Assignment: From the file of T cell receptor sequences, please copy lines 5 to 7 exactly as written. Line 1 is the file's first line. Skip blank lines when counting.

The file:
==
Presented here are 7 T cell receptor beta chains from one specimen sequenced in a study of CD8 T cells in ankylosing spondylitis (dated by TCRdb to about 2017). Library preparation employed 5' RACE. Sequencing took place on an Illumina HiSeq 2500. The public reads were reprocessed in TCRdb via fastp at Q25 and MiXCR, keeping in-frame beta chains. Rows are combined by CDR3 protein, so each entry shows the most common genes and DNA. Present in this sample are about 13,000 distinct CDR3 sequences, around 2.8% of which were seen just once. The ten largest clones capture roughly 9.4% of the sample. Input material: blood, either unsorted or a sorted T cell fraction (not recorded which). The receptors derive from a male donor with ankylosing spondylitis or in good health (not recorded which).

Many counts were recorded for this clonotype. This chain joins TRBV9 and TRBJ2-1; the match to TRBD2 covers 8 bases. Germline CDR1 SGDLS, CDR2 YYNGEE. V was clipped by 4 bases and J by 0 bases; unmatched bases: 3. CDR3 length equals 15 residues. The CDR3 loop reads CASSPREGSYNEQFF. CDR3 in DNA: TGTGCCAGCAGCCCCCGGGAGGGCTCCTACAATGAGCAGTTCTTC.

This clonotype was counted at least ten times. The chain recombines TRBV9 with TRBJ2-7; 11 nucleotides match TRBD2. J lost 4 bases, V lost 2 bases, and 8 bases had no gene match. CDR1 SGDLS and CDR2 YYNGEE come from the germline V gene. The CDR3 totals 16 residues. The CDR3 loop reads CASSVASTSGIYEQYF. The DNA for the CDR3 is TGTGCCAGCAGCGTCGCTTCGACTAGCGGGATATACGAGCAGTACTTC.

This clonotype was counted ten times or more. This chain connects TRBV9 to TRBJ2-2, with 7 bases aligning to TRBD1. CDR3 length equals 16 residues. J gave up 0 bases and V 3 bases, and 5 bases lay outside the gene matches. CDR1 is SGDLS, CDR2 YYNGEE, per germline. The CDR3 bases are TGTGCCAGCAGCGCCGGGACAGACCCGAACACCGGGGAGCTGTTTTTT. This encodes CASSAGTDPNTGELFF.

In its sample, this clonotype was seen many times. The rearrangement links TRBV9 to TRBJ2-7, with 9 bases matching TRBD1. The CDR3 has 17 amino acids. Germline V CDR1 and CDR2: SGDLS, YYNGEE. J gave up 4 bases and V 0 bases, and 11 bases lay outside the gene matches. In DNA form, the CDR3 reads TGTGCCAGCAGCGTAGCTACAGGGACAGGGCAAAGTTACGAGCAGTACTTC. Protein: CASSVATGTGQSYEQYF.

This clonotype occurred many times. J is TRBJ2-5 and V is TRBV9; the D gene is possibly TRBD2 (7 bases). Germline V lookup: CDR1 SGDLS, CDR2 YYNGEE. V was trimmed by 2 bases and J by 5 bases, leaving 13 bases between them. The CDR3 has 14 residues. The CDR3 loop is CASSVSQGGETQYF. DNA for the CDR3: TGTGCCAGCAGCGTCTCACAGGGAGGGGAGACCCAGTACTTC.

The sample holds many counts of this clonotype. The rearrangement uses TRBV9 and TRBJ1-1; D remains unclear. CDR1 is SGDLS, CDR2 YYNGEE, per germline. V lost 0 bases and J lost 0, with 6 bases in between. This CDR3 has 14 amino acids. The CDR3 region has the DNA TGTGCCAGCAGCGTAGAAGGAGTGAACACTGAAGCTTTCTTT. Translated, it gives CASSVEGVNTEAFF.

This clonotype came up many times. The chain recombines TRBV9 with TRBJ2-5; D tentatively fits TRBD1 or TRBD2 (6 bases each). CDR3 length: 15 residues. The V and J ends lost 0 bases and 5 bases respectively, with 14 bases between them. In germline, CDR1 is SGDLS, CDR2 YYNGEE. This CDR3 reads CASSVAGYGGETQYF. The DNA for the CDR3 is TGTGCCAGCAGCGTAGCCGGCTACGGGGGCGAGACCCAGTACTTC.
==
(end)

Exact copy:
In its sample, this clonotype was seen many times. The rearrangement links TRBV9 to TRBJ2-7, with 9 bases matching TRBD1. The CDR3 has 17 amino acids. Germline V CDR1 and CDR2: SGDLS, YYNGEE. J gave up 4 bases and V 0 bases, and 11 bases lay outside the gene matches. In DNA form, the CDR3 reads TGTGCCAGCAGCGTAGCTACAGGGACAGGGCAAAGTTACGAGCAGTACTTC. Protein: CASSVATGTGQSYEQYF.

This clonotype occurred many times. J is TRBJ2-5 and V is TRBV9; the D gene is possibly TRBD2 (7 bases). Germline V lookup: CDR1 SGDLS, CDR2 YYNGEE. V was trimmed by 2 bases and J by 5 bases, leaving 13 bases between them. The CDR3 has 14 residues. The CDR3 loop is CASSVSQGGETQYF. DNA for the CDR3: TGTGCCAGCAGCGTCTCACAGGGAGGGGAGACCCAGTACTTC.

The sample holds many counts of this clonotype. The rearrangement uses TRBV9 and TRBJ1-1; D remains unclear. CDR1 is SGDLS, CDR2 YYNGEE, per germline. V lost 0 bases and J lost 0, with 6 bases in between. This CDR3 has 14 amino acids. The CDR3 region has the DNA TGTGCCAGCAGCGTAGAAGGAGTGAACACTGAAGCTTTCTTT. Translated, it gives CASSVEGVNTEAFF.